Western fans, here's some good news: Lionsgate announced yesterday that they're moving the release date for 3:10 to Yuma (James Mangold's take on the 1957 oat opera of the same name) up a month to September 7th. You may recall stories about Yuma's problematic pre-production, with various big stars stepping on and off the film, but even with a revolving door of casting possibilities and a hefty budget cut, the film's done. And, evidently, Lionsgate are confident enough in the film (starring Christian Bale as a lawman who has to get Russell Crowe's bad man to the train on time, though Hell should bar the way) to be putting it out early.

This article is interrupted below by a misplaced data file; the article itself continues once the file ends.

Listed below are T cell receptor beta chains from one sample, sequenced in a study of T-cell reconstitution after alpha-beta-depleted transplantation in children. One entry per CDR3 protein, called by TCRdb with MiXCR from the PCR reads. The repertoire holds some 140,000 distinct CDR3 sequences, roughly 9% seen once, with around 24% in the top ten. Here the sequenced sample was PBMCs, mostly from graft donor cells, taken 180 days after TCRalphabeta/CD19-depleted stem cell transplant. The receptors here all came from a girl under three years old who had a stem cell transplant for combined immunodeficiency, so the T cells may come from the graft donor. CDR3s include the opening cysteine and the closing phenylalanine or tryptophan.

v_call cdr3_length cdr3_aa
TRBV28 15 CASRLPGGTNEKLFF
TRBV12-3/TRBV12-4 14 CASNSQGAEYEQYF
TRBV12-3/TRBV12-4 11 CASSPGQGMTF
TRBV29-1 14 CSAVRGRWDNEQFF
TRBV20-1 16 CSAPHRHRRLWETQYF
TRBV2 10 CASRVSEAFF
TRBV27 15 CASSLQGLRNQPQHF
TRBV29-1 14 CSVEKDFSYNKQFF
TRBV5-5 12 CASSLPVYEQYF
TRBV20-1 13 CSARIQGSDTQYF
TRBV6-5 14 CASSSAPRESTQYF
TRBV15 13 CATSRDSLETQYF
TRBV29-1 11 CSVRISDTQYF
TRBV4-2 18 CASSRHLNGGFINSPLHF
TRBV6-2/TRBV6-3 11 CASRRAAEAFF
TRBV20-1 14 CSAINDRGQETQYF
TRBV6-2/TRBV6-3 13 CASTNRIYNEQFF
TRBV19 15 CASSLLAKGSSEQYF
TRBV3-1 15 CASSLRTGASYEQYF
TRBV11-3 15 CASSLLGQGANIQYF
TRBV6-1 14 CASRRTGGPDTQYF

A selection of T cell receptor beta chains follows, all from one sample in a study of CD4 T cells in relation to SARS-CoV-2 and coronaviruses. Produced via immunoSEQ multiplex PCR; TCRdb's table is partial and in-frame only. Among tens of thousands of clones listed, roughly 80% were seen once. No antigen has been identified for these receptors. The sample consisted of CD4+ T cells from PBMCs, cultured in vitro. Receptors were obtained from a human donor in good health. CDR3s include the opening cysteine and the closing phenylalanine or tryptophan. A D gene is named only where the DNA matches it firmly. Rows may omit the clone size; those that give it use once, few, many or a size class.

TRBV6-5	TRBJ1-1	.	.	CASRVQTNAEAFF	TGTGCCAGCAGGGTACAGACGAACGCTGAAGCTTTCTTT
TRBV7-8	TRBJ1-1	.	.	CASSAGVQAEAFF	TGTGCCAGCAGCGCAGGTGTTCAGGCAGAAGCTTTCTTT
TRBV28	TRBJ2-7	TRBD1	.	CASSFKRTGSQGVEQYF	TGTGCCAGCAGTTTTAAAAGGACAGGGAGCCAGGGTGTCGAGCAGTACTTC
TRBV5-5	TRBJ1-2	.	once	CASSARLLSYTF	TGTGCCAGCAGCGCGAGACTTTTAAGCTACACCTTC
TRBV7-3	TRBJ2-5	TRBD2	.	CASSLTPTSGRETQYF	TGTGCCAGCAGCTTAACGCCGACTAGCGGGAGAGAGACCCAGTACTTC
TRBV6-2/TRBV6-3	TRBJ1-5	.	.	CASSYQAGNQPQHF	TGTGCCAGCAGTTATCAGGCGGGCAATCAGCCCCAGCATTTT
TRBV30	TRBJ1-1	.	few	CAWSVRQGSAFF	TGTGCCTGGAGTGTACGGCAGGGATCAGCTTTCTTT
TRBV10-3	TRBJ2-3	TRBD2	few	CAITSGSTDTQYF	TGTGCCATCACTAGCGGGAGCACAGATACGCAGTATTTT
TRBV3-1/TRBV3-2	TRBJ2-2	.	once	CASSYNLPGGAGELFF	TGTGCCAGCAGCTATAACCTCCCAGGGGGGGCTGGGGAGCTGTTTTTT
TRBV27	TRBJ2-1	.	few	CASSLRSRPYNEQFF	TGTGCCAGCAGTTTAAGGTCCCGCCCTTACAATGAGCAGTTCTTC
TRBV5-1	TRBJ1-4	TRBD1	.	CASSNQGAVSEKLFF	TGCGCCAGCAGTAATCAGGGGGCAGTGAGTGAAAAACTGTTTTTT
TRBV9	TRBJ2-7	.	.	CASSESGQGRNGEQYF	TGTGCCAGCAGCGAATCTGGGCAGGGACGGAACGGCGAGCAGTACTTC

The Variety piece about the release date change contains an interesting comment from Lionsgate theatrical president Tom Ortenberg: "We certainly wanted to be the first Western in the marketplace ...," implying that with the long-delayed Brad Pitt-starring The Assassination of Jesse James by the Coward Robert Ford and the Coen Brothers epic No Country for Old Men both due this fall, 3:10 is going to try to be the first film out of the post before audiences presumably get Western fatigue. I for one am more intrigued by the fact that after years of no Westerns, we're getting two-and-a-half (really, No Country for Old Men counts as a revisionist Western and not as a more classic-styled period piece) in one season. Is this release plan marking a new trend, or is it just a coincidence -- and does it matter to you which of the above three films comes out first when the time comes to make your ticket-buying decision?